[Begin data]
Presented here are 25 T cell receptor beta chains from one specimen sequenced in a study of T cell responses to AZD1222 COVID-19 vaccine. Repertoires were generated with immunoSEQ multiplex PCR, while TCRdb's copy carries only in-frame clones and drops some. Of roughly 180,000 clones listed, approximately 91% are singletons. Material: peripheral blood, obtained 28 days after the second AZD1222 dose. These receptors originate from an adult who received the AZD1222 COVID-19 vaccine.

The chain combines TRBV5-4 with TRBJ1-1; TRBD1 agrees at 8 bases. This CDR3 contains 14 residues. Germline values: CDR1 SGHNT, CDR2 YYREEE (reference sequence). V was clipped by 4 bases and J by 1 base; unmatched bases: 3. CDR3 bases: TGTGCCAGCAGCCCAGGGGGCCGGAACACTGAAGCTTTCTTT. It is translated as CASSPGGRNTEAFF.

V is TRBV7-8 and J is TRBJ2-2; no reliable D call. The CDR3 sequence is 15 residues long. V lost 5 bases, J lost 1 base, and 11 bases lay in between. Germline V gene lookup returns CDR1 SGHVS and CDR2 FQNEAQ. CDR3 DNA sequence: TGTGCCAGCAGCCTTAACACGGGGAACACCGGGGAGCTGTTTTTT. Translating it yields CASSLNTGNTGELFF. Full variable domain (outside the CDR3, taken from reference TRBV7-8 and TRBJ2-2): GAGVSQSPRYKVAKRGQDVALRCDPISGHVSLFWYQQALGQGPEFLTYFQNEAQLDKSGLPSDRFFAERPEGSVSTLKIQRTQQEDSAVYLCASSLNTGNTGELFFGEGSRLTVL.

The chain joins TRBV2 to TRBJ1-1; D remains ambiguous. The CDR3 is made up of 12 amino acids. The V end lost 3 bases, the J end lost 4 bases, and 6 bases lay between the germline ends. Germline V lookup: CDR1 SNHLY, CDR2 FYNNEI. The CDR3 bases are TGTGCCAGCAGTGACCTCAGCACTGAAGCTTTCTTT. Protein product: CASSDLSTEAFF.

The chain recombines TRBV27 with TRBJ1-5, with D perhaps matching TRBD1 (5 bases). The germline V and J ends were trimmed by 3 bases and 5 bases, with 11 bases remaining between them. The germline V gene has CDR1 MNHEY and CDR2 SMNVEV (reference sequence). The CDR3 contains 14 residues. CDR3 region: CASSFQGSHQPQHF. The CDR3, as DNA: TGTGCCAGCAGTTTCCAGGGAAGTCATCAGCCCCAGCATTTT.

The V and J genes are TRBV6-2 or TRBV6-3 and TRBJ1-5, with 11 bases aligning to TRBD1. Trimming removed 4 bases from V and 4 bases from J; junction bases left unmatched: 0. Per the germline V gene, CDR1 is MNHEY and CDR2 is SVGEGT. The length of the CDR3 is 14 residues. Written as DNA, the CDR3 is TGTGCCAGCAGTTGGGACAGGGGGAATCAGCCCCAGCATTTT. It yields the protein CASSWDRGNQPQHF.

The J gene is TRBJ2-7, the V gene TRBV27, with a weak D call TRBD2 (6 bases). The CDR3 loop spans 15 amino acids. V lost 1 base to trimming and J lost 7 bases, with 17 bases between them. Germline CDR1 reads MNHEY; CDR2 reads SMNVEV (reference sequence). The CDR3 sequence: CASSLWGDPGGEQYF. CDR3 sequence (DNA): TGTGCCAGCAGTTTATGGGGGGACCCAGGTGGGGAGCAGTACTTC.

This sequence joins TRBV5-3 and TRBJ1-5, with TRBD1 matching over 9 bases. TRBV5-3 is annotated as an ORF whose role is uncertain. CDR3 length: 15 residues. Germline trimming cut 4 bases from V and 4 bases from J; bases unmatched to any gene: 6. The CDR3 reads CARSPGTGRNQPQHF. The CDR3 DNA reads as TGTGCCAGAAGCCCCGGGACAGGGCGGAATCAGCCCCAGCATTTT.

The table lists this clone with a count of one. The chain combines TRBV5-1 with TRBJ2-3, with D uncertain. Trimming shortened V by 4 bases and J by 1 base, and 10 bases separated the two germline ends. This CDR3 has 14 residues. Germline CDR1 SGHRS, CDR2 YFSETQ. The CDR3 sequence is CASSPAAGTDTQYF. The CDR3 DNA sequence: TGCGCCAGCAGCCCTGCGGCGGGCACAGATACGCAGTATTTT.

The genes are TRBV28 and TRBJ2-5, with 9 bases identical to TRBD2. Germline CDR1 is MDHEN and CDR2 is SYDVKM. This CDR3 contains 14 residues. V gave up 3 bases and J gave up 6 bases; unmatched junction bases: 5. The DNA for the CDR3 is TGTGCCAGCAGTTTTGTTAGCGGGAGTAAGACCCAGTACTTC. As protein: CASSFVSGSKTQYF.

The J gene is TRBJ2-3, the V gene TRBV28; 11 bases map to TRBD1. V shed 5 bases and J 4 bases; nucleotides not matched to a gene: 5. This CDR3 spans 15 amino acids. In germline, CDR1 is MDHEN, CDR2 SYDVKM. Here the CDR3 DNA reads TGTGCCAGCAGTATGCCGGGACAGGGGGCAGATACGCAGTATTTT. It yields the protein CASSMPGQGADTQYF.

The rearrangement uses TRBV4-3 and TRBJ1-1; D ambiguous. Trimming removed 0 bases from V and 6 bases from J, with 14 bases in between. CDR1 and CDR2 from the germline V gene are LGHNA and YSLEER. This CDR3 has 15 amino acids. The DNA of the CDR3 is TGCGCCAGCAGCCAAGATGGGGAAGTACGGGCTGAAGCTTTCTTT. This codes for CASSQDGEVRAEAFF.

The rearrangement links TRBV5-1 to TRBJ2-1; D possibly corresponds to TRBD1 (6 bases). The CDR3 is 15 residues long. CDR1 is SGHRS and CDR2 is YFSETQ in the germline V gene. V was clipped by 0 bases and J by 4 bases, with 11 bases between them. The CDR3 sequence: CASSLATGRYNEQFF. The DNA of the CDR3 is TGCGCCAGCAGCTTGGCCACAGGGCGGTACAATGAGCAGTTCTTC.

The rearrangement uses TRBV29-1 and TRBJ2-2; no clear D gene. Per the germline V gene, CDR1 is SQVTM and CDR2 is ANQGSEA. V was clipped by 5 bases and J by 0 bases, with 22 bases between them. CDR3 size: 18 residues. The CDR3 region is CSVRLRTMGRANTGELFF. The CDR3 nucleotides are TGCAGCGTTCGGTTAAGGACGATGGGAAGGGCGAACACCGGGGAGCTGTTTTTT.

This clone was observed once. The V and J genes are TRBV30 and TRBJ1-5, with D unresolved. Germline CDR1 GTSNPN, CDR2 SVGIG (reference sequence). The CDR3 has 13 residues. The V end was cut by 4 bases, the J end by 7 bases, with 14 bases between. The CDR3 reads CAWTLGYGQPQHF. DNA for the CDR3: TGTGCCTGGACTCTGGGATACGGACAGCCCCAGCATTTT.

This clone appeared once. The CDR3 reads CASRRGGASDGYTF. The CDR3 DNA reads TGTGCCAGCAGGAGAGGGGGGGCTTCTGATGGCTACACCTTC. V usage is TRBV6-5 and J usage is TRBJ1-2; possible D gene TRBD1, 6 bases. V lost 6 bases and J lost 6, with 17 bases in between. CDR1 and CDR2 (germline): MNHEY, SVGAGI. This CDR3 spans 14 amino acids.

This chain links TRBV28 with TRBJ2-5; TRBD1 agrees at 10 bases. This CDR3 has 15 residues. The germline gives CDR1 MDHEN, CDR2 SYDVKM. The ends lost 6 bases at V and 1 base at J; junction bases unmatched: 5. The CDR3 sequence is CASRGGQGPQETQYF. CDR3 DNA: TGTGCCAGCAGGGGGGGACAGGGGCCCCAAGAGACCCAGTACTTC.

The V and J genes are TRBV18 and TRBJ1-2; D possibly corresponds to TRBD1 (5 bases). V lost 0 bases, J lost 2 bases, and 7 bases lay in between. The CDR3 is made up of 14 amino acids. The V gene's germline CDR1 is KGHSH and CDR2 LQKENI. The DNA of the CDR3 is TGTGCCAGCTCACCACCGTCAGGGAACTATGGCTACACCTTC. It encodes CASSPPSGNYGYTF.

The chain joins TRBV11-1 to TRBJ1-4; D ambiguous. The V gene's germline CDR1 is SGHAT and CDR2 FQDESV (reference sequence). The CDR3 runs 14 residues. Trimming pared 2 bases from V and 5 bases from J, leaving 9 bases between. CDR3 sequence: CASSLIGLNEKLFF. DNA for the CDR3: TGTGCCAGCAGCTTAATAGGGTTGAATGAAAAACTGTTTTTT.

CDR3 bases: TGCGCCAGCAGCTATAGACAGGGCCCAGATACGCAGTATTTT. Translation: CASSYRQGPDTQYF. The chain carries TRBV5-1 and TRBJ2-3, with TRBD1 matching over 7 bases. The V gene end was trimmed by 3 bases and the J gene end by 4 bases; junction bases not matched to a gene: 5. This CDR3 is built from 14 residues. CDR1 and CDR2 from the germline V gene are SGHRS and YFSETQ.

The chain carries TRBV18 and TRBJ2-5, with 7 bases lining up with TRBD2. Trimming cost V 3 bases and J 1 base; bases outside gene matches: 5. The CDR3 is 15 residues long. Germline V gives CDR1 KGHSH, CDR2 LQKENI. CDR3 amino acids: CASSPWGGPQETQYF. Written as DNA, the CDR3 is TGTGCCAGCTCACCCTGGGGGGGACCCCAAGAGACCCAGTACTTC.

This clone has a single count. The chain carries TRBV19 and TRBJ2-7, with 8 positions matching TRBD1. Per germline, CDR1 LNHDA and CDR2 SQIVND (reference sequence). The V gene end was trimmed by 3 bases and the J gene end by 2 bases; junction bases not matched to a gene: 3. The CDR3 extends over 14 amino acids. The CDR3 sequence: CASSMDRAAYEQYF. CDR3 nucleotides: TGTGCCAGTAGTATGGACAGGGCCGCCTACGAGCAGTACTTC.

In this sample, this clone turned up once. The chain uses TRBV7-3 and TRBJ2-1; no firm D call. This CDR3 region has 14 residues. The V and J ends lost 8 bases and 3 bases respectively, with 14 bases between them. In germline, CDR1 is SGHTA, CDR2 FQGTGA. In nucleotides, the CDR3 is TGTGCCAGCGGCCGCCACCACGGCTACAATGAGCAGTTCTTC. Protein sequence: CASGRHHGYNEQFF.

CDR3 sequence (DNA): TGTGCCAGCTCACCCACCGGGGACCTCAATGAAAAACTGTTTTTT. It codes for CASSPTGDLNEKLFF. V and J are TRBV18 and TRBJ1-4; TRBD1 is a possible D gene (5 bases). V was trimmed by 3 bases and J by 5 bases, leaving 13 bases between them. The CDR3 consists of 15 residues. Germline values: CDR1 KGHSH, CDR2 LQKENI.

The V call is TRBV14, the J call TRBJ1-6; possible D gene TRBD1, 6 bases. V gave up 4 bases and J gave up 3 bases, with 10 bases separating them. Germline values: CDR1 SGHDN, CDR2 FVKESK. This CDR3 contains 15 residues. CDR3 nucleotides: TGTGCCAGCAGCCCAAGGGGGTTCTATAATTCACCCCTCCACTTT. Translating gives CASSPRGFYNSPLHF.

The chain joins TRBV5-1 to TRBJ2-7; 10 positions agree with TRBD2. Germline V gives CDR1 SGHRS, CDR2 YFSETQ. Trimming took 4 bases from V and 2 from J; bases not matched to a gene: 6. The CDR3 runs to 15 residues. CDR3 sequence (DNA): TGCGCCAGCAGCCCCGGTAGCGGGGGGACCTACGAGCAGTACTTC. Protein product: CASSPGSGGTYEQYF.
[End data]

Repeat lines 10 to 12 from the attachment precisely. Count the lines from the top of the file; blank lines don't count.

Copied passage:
The genes are TRBV28 and TRBJ2-5, with 9 bases identical to TRBD2. Germline CDR1 is MDHEN and CDR2 is SYDVKM. This CDR3 contains 14 residues. V gave up 3 bases and J gave up 6 bases; unmatched junction bases: 5. The DNA for the CDR3 is TGTGCCAGCAGTTTTGTTAGCGGGAGTAAGACCCAGTACTTC. As protein: CASSFVSGSKTQYF.

The J gene is TRBJ2-3, the V gene TRBV28; 11 bases map to TRBD1. V shed 5 bases and J 4 bases; nucleotides not matched to a gene: 5. This CDR3 spans 15 amino acids. In germline, CDR1 is MDHEN, CDR2 SYDVKM. Here the CDR3 DNA reads TGTGCCAGCAGTATGCCGGGACAGGGGGCAGATACGCAGTATTTT. It yields the protein CASSMPGQGADTQYF.

The rearrangement uses TRBV4-3 and TRBJ1-1; D ambiguous. Trimming removed 0 bases from V and 6 bases from J, with 14 bases in between. CDR1 and CDR2 from the germline V gene are LGHNA and YSLEER. This CDR3 has 15 amino acids. The DNA of the CDR3 is TGCGCCAGCAGCCAAGATGGGGAAGTACGGGCTGAAGCTTTCTTT. This codes for CASSQDGEVRAEAFF.